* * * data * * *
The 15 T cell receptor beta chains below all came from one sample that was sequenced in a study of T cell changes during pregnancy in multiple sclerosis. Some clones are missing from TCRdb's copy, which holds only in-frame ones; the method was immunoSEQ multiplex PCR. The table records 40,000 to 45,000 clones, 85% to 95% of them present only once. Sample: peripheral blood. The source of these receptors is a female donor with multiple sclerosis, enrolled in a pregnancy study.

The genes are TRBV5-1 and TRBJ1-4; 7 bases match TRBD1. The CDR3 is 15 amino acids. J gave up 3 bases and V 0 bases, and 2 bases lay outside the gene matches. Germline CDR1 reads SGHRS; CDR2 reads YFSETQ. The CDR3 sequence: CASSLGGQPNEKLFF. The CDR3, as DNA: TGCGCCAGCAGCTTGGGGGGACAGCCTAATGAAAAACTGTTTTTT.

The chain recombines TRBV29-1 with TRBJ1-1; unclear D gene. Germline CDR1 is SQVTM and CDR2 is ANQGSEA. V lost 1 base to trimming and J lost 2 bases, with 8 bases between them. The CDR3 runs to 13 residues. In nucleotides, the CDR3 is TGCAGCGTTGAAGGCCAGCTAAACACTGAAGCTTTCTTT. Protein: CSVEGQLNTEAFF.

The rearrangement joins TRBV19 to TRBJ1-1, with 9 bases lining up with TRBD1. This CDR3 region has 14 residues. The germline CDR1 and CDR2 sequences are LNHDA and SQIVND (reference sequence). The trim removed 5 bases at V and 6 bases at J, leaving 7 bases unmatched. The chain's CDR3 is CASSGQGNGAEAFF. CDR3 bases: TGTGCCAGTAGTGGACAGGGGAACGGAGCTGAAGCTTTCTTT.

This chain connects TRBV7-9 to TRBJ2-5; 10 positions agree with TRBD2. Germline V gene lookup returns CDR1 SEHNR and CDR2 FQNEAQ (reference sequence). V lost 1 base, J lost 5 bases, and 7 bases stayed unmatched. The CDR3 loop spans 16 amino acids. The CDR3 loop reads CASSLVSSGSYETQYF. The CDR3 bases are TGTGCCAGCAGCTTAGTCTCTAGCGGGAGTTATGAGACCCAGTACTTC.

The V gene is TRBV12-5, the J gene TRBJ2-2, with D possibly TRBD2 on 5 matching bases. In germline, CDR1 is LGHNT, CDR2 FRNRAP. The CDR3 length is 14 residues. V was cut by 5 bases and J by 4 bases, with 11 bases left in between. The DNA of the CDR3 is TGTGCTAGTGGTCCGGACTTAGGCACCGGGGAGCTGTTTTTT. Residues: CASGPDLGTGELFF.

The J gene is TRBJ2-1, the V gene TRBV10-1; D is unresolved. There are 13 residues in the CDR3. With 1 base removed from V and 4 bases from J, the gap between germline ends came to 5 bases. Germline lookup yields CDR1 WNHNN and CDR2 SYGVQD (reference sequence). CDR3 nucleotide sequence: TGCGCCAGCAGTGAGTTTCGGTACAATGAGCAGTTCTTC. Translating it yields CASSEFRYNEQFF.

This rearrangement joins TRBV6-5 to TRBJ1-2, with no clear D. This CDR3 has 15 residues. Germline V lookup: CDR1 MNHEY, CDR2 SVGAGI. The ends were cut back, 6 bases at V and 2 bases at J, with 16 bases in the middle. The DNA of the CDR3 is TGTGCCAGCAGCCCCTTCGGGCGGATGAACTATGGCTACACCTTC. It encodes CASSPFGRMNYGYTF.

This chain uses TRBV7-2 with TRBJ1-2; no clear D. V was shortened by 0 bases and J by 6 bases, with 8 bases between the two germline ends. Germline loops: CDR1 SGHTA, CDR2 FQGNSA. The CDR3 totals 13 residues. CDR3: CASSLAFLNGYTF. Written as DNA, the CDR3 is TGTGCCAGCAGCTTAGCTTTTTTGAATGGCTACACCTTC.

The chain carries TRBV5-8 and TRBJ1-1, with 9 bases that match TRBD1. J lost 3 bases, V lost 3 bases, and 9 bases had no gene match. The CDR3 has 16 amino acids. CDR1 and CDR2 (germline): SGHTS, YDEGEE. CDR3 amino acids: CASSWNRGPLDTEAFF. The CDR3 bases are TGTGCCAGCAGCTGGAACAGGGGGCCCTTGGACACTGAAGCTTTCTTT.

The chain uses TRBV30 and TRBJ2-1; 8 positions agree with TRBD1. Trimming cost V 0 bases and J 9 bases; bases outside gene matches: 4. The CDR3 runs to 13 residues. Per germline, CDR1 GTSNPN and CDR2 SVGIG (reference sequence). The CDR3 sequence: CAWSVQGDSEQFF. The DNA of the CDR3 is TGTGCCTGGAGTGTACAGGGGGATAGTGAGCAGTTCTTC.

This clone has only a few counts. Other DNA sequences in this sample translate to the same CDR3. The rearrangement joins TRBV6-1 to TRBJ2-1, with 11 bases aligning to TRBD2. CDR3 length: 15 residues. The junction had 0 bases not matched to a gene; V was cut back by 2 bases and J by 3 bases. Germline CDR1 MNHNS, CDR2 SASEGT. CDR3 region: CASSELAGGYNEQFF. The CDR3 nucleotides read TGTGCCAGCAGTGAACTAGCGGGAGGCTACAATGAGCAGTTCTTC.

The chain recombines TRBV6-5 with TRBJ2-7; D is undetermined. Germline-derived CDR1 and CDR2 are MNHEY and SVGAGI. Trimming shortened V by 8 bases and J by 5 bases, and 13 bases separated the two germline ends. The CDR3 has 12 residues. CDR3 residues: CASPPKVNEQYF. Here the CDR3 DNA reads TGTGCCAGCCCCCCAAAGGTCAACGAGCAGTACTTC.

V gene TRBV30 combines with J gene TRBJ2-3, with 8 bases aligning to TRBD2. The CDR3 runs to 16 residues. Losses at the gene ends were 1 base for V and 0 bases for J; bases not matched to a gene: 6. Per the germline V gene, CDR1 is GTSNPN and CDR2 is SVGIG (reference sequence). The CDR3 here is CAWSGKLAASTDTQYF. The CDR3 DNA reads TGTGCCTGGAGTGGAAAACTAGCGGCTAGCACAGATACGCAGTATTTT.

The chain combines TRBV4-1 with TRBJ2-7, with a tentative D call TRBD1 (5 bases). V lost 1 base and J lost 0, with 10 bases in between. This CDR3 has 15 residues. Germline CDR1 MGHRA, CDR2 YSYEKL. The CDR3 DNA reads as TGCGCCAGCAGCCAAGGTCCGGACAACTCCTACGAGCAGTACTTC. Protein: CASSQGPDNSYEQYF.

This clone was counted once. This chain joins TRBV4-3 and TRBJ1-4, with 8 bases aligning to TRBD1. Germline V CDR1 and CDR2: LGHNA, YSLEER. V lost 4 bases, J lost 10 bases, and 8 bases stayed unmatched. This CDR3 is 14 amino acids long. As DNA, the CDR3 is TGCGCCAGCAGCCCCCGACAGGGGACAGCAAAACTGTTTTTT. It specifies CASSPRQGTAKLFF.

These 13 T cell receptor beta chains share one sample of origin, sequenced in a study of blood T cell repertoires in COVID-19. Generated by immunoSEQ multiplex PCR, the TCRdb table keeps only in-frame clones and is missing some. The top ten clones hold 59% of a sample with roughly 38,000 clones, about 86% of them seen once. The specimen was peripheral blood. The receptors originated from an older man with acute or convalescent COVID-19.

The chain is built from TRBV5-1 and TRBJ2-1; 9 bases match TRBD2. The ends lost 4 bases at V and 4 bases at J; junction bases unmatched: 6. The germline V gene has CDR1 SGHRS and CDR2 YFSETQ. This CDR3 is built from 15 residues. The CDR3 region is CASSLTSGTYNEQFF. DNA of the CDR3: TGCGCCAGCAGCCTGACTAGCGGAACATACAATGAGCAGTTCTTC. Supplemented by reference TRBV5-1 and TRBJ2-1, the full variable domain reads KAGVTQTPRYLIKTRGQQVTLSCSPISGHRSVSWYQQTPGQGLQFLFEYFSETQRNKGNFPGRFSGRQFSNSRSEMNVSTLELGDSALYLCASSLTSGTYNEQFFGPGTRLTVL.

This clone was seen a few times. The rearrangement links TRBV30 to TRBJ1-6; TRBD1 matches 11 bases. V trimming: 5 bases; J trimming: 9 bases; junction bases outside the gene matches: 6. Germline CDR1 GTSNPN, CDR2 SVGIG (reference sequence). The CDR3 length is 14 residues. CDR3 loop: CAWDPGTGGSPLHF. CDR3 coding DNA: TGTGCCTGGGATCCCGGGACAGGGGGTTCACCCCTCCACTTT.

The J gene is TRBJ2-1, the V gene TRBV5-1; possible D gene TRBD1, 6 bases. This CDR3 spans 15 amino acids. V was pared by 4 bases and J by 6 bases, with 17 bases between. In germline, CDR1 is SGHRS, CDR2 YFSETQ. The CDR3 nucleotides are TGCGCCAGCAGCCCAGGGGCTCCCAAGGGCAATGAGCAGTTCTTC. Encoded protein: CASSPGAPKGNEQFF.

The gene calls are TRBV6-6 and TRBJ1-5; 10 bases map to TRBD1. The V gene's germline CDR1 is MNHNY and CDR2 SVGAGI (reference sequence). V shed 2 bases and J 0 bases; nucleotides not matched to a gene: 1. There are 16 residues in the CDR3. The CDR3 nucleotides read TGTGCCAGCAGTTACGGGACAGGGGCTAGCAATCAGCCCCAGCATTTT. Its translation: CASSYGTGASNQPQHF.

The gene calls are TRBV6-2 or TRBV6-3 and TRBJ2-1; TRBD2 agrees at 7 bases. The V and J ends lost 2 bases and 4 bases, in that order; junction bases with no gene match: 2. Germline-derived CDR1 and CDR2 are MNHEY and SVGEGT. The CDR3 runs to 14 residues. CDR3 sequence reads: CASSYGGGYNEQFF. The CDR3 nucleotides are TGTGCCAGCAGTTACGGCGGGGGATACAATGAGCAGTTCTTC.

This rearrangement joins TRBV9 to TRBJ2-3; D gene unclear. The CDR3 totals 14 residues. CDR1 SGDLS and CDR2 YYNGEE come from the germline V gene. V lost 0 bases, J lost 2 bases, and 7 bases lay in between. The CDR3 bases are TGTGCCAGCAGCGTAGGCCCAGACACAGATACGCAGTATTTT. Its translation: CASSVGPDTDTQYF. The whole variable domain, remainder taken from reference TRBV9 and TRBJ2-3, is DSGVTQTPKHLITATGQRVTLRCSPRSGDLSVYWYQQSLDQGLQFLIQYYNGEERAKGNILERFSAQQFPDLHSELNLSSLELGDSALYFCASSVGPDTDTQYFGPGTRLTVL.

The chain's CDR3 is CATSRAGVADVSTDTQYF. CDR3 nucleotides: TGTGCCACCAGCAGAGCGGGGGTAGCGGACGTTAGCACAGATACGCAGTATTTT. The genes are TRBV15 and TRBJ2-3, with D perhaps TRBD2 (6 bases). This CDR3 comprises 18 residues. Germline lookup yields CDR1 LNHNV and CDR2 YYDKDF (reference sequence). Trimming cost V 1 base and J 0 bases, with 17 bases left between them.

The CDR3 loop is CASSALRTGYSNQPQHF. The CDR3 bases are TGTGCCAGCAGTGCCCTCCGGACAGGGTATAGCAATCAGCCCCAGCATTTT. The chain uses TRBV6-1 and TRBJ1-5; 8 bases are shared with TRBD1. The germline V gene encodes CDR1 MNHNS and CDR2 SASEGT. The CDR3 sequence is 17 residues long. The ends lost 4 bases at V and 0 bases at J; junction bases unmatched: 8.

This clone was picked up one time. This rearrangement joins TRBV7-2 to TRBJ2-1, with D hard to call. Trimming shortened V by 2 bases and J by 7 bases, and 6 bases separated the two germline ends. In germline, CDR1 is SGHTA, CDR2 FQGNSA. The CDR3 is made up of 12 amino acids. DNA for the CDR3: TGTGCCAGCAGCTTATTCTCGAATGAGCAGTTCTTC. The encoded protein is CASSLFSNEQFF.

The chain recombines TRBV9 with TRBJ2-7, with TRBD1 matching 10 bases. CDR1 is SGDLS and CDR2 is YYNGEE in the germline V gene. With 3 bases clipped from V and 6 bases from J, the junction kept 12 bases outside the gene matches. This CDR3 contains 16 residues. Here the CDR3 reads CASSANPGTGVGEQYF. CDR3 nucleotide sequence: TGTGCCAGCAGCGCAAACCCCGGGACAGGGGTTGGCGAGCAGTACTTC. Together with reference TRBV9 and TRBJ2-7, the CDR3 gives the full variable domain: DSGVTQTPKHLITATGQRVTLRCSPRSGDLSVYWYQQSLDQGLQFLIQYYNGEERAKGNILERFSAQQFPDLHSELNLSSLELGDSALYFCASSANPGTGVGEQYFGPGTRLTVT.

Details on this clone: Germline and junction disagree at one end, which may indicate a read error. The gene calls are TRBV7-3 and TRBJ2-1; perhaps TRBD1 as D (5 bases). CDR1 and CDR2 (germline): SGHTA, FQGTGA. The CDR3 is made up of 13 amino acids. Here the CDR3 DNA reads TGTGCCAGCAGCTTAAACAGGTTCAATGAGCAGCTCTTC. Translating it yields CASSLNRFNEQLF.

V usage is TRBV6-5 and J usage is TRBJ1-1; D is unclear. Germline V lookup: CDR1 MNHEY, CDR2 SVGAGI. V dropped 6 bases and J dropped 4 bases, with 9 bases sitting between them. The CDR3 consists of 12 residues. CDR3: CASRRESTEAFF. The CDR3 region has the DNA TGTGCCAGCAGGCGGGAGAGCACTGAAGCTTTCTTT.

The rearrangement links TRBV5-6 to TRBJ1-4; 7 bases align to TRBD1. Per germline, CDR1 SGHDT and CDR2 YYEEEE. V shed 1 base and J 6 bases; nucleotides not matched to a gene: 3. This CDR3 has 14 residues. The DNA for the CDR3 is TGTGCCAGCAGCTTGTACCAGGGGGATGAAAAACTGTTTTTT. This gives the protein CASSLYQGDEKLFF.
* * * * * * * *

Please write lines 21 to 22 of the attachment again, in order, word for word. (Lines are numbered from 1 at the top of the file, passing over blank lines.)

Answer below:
The gene calls are TRBV6-6 and TRBJ1-5; 10 bases map to TRBD1. The V gene's germline CDR1 is MNHNY and CDR2 SVGAGI (reference sequence). V shed 2 bases and J 0 bases; nucleotides not matched to a gene: 1. There are 16 residues in the CDR3. The CDR3 nucleotides read TGTGCCAGCAGTTACGGGACAGGGGCTAGCAATCAGCCCCAGCATTTT. Its translation: CASSYGTGASNQPQHF.

The gene calls are TRBV6-2 or TRBV6-3 and TRBJ2-1; TRBD2 agrees at 7 bases. The V and J ends lost 2 bases and 4 bases, in that order; junction bases with no gene match: 2. Germline-derived CDR1 and CDR2 are MNHEY and SVGEGT. The CDR3 runs to 14 residues. CDR3 sequence reads: CASSYGGGYNEQFF. The CDR3 nucleotides are TGTGCCAGCAGTTACGGCGGGGGATACAATGAGCAGTTCTTC.